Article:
Asian markets crash after Trump initiates trade war with tariffs on China

Additionally, the memorandum said China "directs and facilitates" investment and acquisitions of United States companies for technology transfer purposes according to Beijing's plans, and lowers the ability of USA companies to license technology to Chinese firms at proper market rates. "Just use the word 'reciprocal, '" Trump said. That could include placing tariffs of their own on the $19.4 billion of agricultural products the USA ships to China each year, the majority of which is soybeans, according to reports.

The markets have taken fright because of the potential for a trade war damaging the global economic recovery.

"It's not that we thought trade wars would cause the market to fall, it's that there was too much optimism priced into stock markets", he said.

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Volume on USA exchanges was 8.11 billion shares, above the 7.3 billion average for the last 20 trading days. A few hours later, the government raised tariffs on USA pork, aluminum, and other goods. Specific actions won't be implemented for at least 45 days. This restrictive trade policy will not only undercut United States agricultural exports and economic growth, but will also cause undue harm to America's agricultural communities, which will likely bear the brunt of China's retaliatory measures. They have made enormous gains over the past year, but since they do so much business outside the United States, investors see them as particularly vulnerable to the effects of a trade dispute.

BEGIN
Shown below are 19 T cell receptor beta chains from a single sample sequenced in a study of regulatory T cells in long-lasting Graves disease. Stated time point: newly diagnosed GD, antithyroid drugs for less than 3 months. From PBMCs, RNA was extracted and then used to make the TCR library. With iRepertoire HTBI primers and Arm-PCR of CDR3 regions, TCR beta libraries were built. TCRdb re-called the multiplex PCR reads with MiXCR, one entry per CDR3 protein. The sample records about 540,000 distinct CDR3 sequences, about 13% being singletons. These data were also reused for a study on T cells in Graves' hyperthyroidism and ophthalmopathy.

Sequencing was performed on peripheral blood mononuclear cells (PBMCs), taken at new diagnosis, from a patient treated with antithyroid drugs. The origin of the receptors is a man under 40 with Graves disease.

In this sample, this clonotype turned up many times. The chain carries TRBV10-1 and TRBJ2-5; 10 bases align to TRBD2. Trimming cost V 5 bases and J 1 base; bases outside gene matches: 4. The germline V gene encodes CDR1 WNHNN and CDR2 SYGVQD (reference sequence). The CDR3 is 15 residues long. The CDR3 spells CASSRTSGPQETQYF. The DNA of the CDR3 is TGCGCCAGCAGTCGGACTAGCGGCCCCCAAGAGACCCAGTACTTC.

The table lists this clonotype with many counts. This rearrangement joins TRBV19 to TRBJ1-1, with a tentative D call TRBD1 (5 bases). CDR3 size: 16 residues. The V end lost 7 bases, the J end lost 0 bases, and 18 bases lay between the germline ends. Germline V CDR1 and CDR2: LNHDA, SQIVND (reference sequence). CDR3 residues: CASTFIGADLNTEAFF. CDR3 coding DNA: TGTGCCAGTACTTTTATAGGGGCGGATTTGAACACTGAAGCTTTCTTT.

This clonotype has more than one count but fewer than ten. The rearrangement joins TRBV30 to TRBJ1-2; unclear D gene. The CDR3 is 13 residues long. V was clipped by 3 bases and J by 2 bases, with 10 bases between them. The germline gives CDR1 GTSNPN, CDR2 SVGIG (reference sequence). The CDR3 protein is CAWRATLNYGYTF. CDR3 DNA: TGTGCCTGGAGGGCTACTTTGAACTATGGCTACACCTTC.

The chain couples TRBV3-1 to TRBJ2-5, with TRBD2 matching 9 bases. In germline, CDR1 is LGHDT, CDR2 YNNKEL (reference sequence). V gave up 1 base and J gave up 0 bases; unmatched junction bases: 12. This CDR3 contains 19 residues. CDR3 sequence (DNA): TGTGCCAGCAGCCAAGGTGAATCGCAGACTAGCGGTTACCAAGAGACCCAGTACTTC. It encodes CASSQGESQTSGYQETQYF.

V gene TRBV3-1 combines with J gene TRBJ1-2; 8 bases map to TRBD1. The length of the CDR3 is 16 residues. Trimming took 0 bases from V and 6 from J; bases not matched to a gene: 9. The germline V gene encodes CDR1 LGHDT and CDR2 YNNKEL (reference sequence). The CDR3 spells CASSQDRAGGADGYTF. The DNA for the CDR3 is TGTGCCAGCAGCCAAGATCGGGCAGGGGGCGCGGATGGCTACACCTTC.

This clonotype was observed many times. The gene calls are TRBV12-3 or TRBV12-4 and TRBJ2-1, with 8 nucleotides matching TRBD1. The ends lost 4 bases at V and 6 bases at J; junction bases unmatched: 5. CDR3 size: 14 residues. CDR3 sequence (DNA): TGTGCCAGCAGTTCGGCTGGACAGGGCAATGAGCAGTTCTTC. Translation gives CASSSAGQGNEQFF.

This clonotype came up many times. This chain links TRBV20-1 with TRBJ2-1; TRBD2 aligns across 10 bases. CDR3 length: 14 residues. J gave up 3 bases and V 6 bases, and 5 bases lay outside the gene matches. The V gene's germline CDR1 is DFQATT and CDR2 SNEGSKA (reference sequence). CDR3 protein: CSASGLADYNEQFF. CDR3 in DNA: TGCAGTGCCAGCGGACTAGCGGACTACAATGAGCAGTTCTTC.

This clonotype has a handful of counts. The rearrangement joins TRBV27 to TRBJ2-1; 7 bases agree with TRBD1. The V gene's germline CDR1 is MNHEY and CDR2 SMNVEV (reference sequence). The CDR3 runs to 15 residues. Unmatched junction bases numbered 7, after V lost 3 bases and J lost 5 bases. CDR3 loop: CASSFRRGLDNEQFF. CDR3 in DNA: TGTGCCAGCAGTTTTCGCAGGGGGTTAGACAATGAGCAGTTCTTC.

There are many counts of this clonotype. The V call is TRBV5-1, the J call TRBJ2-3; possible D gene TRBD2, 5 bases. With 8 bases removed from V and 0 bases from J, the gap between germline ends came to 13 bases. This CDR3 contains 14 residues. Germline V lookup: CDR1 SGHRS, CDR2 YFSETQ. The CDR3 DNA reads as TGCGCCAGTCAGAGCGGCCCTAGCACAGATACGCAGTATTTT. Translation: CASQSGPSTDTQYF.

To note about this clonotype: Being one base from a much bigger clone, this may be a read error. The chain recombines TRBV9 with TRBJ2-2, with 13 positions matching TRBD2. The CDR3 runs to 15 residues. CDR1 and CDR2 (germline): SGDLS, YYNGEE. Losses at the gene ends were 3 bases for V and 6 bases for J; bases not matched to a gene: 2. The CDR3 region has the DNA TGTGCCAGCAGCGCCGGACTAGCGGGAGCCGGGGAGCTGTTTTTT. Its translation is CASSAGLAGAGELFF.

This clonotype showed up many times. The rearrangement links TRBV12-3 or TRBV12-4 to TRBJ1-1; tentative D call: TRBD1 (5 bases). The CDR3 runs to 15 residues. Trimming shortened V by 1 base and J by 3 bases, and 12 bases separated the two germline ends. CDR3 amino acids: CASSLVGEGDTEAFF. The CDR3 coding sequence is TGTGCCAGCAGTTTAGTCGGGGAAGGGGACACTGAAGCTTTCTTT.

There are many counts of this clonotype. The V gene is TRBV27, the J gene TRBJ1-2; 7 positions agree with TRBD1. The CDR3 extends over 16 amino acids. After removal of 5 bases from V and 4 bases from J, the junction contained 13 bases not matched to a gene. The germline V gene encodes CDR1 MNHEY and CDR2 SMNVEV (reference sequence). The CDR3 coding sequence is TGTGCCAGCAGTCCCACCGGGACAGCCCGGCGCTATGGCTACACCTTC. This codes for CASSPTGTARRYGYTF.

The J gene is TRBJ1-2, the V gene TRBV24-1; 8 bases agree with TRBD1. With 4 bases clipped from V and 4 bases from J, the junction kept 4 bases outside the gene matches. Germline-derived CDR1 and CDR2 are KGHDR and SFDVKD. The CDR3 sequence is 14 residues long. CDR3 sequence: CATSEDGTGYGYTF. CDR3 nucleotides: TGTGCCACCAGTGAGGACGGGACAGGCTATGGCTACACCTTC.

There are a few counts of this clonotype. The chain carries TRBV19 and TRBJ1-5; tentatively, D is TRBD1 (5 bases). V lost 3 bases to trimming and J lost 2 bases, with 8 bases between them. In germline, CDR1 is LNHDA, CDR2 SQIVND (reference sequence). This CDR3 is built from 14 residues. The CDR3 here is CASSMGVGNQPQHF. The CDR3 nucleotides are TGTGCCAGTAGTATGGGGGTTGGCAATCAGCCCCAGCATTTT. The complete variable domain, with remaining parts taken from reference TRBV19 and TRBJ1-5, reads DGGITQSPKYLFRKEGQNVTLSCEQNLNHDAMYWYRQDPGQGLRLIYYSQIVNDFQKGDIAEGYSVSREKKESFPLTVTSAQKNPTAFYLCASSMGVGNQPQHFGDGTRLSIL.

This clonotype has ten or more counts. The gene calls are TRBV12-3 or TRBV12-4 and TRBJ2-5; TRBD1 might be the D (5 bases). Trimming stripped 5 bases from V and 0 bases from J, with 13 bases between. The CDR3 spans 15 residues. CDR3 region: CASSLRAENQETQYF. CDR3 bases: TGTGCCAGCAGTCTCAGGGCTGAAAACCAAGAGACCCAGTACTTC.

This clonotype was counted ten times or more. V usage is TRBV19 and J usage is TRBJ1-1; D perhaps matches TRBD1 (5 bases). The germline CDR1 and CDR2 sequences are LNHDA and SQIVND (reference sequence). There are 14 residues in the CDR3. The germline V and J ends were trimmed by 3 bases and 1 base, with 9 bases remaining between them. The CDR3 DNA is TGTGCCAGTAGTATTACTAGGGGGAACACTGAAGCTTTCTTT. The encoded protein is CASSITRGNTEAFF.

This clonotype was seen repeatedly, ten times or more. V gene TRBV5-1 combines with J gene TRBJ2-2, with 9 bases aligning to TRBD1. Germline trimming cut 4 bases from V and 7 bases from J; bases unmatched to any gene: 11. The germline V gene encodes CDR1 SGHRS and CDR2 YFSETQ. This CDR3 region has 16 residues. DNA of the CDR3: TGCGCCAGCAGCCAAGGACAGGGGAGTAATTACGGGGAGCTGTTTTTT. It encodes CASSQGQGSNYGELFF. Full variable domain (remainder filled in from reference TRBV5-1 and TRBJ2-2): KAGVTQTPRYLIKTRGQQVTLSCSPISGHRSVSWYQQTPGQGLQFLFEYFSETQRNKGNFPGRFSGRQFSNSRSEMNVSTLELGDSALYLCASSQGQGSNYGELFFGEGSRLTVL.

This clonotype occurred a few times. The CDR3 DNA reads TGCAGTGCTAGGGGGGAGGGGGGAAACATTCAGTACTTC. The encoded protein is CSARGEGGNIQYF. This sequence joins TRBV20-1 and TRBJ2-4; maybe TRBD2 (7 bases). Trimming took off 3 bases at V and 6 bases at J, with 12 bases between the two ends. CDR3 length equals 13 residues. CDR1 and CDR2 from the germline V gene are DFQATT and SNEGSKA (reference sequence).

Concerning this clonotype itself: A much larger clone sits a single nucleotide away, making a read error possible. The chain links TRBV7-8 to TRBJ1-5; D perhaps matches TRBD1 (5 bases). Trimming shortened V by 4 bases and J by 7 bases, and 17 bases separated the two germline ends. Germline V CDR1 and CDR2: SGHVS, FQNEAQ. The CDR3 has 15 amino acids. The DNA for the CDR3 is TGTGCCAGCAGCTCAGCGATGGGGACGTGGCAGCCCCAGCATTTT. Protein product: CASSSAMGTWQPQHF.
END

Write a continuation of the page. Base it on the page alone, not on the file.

USA 10-year Treasury yields, which fell nearly 8 basis points on Thursday, rose on Friday but were still set for their biggest two-week fall since November.

If that trade is endangered, values for soybeans could collapse.

In the currency markets, the USA dollar plummeted to near one-month lows. Major U.S. companies such as Boeing, Apple and Ford could be hit if China retaliates, and the cost of Chinese imports - electronics, toys, clothing - could get more expensive for American consumers.

Amidst a general commodity selloff this week, gold shone through as a major victor, jumping to a one-month high. Only the interest-rate sensitive utilities and real estate sectors were higher after the Federal Reserve raised interest rates, as was widely expected, on Wednesday.

Safe-haven spot gold rose 1.3 percent to $1,342 an ounce, its highest since February 20. This is not a solicitation of any order to buy or sell any market.

Walt and Alex Breitinger are commodity futures brokers in Valparaiso.

  • Zachary Reyes